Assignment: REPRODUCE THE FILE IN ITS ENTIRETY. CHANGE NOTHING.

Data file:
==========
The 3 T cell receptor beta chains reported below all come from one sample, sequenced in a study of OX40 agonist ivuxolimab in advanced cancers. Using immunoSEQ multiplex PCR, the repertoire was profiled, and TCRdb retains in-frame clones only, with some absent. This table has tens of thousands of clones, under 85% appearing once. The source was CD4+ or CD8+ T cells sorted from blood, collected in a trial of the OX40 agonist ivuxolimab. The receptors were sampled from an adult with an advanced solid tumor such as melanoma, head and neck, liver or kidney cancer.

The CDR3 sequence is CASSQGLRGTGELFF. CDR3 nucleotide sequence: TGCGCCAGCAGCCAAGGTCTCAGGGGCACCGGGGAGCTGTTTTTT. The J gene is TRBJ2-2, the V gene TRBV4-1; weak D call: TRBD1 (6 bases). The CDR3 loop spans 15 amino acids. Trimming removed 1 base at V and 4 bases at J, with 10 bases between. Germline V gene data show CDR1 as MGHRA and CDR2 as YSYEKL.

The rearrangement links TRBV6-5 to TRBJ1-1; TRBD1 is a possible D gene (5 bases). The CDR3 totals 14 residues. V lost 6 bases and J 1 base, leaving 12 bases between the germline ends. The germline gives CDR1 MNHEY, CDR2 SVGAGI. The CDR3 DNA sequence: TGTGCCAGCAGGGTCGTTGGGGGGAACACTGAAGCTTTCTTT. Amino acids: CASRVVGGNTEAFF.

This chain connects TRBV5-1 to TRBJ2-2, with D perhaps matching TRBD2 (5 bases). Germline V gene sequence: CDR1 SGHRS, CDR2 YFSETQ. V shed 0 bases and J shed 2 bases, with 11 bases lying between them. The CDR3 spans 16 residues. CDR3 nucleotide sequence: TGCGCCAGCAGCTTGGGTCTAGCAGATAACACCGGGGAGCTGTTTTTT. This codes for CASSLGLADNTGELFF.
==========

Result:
The 3 T cell receptor beta chains reported below all come from one sample, sequenced in a study of OX40 agonist ivuxolimab in advanced cancers. Using immunoSEQ multiplex PCR, the repertoire was profiled, and TCRdb retains in-frame clones only, with some absent. This table has tens of thousands of clones, under 85% appearing once. The source was CD4+ or CD8+ T cells sorted from blood, collected in a trial of the OX40 agonist ivuxolimab. The receptors were sampled from an adult with an advanced solid tumor such as melanoma, head and neck, liver or kidney cancer.

The CDR3 sequence is CASSQGLRGTGELFF. CDR3 nucleotide sequence: TGCGCCAGCAGCCAAGGTCTCAGGGGCACCGGGGAGCTGTTTTTT. The J gene is TRBJ2-2, the V gene TRBV4-1; weak D call: TRBD1 (6 bases). The CDR3 loop spans 15 amino acids. Trimming removed 1 base at V and 4 bases at J, with 10 bases between. Germline V gene data show CDR1 as MGHRA and CDR2 as YSYEKL.

The rearrangement links TRBV6-5 to TRBJ1-1; TRBD1 is a possible D gene (5 bases). The CDR3 totals 14 residues. V lost 6 bases and J 1 base, leaving 12 bases between the germline ends. The germline gives CDR1 MNHEY, CDR2 SVGAGI. The CDR3 DNA sequence: TGTGCCAGCAGGGTCGTTGGGGGGAACACTGAAGCTTTCTTT. Amino acids: CASRVVGGNTEAFF.

This chain connects TRBV5-1 to TRBJ2-2, with D perhaps matching TRBD2 (5 bases). Germline V gene sequence: CDR1 SGHRS, CDR2 YFSETQ. V shed 0 bases and J shed 2 bases, with 11 bases lying between them. The CDR3 spans 16 residues. CDR3 nucleotide sequence: TGCGCCAGCAGCTTGGGTCTAGCAGATAACACCGGGGAGCTGTTTTTT. This codes for CASSLGLADNTGELFF.